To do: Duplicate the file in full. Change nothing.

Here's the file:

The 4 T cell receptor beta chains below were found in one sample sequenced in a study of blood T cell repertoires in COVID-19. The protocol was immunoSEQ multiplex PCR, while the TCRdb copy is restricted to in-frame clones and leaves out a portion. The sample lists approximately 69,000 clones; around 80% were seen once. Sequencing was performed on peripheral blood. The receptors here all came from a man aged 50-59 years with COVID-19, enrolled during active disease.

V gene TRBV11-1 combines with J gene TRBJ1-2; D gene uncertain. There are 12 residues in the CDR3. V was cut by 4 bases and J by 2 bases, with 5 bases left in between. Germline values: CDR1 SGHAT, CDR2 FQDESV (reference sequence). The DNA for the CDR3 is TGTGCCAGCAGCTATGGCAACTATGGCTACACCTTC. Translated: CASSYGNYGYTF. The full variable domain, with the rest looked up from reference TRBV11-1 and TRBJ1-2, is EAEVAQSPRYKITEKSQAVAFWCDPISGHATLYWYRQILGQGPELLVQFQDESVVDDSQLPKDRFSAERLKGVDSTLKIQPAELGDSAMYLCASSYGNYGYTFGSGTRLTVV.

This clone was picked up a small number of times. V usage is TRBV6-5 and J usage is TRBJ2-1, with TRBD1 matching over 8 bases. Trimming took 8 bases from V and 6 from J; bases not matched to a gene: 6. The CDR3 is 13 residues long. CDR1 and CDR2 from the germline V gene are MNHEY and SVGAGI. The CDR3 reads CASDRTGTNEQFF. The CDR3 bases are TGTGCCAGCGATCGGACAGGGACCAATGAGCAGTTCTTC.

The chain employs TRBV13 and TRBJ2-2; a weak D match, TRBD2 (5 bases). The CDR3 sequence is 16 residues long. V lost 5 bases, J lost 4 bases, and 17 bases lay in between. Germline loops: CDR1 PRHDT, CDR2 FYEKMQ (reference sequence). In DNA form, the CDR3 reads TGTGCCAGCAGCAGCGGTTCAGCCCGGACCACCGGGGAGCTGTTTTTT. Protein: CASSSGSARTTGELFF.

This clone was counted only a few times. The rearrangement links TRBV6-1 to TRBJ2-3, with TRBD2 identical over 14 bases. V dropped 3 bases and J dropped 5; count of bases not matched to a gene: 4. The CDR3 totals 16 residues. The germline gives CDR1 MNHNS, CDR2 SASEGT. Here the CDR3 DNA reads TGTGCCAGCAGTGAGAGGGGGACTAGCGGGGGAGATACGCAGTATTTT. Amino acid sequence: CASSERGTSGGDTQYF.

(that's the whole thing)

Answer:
The 4 T cell receptor beta chains below were found in one sample sequenced in a study of blood T cell repertoires in COVID-19. The protocol was immunoSEQ multiplex PCR, while the TCRdb copy is restricted to in-frame clones and leaves out a portion. The sample lists approximately 69,000 clones; around 80% were seen once. Sequencing was performed on peripheral blood. The receptors here all came from a man aged 50-59 years with COVID-19, enrolled during active disease.

V gene TRBV11-1 combines with J gene TRBJ1-2; D gene uncertain. There are 12 residues in the CDR3. V was cut by 4 bases and J by 2 bases, with 5 bases left in between. Germline values: CDR1 SGHAT, CDR2 FQDESV (reference sequence). The DNA for the CDR3 is TGTGCCAGCAGCTATGGCAACTATGGCTACACCTTC. Translated: CASSYGNYGYTF. The full variable domain, with the rest looked up from reference TRBV11-1 and TRBJ1-2, is EAEVAQSPRYKITEKSQAVAFWCDPISGHATLYWYRQILGQGPELLVQFQDESVVDDSQLPKDRFSAERLKGVDSTLKIQPAELGDSAMYLCASSYGNYGYTFGSGTRLTVV.

This clone was picked up a small number of times. V usage is TRBV6-5 and J usage is TRBJ2-1, with TRBD1 matching over 8 bases. Trimming took 8 bases from V and 6 from J; bases not matched to a gene: 6. The CDR3 is 13 residues long. CDR1 and CDR2 from the germline V gene are MNHEY and SVGAGI. The CDR3 reads CASDRTGTNEQFF. The CDR3 bases are TGTGCCAGCGATCGGACAGGGACCAATGAGCAGTTCTTC.

The chain employs TRBV13 and TRBJ2-2; a weak D match, TRBD2 (5 bases). The CDR3 sequence is 16 residues long. V lost 5 bases, J lost 4 bases, and 17 bases lay in between. Germline loops: CDR1 PRHDT, CDR2 FYEKMQ (reference sequence). In DNA form, the CDR3 reads TGTGCCAGCAGCAGCGGTTCAGCCCGGACCACCGGGGAGCTGTTTTTT. Protein: CASSSGSARTTGELFF.

This clone was counted only a few times. The rearrangement links TRBV6-1 to TRBJ2-3, with TRBD2 identical over 14 bases. V dropped 3 bases and J dropped 5; count of bases not matched to a gene: 4. The CDR3 totals 16 residues. The germline gives CDR1 MNHNS, CDR2 SASEGT. Here the CDR3 DNA reads TGTGCCAGCAGTGAGAGGGGGACTAGCGGGGGAGATACGCAGTATTTT. Amino acid sequence: CASSERGTSGGDTQYF.